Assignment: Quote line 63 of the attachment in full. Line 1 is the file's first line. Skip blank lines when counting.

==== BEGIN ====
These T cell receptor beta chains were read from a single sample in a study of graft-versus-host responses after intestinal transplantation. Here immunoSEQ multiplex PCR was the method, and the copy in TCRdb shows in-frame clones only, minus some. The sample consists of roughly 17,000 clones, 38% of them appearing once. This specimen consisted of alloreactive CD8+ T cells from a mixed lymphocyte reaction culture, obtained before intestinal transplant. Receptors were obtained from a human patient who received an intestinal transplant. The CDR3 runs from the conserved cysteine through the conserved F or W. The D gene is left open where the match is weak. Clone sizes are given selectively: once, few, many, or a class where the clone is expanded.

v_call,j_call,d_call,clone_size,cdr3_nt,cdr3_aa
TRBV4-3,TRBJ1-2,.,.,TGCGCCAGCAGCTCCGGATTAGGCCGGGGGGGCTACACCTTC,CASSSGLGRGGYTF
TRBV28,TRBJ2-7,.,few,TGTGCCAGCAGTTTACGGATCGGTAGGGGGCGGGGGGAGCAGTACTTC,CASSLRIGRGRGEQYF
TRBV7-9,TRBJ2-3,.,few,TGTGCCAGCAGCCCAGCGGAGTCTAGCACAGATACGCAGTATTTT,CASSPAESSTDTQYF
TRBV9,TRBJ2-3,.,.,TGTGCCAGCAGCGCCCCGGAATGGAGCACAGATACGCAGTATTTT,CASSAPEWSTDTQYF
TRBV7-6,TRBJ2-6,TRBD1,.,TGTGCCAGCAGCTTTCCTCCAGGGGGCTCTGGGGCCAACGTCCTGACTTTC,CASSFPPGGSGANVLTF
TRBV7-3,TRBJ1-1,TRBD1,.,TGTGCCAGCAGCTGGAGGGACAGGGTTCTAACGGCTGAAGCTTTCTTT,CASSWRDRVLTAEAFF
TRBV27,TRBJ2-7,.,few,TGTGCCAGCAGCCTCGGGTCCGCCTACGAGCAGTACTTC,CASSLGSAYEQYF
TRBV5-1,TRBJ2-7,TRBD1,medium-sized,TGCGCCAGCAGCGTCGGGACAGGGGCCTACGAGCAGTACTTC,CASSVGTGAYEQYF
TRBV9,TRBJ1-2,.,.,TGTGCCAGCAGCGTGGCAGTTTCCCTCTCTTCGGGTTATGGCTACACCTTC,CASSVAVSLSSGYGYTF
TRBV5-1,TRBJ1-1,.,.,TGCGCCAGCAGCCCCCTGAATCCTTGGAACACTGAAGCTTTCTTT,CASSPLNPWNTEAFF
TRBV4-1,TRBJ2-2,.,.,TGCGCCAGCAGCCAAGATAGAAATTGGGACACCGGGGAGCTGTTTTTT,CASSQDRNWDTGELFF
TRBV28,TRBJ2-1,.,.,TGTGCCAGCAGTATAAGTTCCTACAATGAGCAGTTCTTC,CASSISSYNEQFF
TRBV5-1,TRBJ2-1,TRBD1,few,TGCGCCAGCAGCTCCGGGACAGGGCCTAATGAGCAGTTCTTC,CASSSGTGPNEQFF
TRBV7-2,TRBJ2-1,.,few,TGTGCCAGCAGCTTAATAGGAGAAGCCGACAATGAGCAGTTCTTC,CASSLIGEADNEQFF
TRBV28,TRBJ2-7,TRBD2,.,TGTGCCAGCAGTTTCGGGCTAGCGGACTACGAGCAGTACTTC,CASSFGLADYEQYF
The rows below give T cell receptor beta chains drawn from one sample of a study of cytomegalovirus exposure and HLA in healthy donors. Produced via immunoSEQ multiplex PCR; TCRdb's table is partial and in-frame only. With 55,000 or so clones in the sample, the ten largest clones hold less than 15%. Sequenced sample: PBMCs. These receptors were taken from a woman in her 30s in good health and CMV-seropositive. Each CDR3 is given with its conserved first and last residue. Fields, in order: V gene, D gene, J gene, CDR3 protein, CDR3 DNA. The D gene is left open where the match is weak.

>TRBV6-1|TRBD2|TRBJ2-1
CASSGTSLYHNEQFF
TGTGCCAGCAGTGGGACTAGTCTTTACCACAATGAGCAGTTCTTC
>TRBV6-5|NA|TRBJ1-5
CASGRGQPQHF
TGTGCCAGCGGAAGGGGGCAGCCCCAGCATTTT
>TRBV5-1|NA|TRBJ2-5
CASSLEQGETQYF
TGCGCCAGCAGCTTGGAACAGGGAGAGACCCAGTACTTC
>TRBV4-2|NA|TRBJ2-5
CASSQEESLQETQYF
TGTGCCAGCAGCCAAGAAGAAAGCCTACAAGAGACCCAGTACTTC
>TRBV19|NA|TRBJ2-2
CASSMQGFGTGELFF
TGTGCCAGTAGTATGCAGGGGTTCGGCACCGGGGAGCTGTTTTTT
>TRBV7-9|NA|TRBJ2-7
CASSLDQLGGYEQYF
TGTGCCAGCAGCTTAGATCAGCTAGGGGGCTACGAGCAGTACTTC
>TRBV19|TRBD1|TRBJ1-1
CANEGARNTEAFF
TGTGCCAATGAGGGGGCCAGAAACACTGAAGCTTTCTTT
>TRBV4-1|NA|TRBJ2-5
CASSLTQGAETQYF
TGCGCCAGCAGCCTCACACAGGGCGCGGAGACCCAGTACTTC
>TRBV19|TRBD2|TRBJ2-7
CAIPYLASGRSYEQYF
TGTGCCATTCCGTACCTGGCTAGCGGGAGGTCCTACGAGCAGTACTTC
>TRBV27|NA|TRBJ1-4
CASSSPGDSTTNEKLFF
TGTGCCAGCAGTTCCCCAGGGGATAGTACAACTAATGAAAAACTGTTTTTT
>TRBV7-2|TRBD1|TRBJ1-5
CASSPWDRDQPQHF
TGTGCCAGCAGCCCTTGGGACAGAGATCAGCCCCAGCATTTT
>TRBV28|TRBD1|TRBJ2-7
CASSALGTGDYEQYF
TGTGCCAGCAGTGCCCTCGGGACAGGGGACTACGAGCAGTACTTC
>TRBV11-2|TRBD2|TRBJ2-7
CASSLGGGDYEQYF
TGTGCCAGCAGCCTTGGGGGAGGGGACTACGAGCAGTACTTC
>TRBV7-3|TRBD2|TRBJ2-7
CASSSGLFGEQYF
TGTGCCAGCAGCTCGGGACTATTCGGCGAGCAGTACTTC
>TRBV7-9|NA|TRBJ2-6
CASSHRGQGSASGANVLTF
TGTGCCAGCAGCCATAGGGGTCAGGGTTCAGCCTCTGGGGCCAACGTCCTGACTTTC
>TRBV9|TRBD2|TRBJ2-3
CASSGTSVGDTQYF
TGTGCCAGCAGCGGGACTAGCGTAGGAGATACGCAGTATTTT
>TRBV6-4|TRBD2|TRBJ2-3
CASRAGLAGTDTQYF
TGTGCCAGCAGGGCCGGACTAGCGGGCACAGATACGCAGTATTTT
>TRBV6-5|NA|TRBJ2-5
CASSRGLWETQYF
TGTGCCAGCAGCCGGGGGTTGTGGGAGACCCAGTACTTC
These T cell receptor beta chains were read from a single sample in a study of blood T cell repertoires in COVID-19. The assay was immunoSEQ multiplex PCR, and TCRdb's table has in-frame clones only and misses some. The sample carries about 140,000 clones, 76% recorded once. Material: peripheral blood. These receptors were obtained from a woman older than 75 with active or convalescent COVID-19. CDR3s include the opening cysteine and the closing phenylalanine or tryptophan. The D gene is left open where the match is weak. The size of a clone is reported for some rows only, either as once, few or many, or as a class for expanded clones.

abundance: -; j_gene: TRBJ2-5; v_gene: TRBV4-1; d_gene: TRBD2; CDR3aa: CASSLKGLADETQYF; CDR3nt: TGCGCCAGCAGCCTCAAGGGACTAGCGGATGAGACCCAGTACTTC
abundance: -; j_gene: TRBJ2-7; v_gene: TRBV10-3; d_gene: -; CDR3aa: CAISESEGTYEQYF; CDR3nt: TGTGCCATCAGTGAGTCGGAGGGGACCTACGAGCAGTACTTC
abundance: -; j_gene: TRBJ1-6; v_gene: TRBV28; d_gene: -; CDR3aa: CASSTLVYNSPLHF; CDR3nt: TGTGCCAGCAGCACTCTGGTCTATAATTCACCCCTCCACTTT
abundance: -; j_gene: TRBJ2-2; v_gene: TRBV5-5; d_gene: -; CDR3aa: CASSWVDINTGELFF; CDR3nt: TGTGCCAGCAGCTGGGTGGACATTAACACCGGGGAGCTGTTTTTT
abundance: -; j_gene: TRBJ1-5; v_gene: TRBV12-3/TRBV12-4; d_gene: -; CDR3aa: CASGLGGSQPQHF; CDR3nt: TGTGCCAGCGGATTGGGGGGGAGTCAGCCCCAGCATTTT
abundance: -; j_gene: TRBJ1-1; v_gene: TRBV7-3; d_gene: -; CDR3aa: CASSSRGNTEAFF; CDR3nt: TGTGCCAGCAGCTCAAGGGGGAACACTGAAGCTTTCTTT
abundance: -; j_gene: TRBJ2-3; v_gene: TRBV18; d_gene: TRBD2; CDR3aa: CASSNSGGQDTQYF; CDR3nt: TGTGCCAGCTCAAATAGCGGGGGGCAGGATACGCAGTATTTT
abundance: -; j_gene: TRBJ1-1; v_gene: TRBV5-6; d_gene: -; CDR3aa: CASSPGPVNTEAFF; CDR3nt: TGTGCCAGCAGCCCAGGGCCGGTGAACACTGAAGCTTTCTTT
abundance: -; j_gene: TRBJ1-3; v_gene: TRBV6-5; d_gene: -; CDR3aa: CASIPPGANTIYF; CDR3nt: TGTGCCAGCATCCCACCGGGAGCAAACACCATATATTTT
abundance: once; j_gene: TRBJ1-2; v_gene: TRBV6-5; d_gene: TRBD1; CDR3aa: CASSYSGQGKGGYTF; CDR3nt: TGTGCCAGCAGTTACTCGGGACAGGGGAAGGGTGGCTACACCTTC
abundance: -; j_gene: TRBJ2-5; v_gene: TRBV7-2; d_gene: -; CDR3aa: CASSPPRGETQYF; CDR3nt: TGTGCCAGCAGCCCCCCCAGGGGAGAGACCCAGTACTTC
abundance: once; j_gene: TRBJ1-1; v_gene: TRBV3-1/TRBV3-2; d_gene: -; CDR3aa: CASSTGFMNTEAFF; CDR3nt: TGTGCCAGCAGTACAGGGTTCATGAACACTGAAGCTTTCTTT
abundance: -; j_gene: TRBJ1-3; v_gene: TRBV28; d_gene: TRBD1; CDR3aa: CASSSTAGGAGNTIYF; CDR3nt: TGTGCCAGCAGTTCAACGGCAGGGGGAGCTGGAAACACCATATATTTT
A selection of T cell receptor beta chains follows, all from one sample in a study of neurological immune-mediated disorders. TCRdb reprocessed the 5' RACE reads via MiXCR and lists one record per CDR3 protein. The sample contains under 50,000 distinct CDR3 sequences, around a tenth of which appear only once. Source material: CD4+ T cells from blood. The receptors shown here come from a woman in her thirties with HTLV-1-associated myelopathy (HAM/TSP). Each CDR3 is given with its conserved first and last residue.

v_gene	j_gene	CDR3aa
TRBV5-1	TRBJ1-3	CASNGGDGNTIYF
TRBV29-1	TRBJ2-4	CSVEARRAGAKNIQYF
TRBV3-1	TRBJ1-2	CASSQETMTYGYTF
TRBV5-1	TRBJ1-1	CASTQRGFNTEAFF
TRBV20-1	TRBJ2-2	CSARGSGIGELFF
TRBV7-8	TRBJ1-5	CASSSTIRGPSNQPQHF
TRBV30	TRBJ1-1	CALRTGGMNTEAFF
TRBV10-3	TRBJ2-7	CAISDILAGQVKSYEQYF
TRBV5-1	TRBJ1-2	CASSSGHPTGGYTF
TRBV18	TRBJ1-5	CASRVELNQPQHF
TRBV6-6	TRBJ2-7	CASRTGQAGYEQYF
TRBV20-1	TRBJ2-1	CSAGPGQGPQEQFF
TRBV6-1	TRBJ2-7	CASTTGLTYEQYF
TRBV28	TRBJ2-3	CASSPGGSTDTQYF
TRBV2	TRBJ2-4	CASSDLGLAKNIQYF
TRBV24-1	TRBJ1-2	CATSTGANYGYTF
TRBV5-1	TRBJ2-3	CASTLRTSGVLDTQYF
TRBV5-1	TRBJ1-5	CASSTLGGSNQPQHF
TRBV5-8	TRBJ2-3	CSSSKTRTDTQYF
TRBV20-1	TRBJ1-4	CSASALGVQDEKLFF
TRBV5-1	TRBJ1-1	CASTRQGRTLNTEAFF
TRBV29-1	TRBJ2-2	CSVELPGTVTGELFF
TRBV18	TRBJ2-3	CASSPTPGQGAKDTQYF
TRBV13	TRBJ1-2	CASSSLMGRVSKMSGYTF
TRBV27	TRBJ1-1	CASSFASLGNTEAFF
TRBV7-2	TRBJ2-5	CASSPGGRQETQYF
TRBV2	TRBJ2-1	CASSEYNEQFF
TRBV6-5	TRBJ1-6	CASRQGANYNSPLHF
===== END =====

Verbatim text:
TGTGCCAGCAGCCATAGGGGTCAGGGTTCAGCCTCTGGGGCCAACGTCCTGACTTTC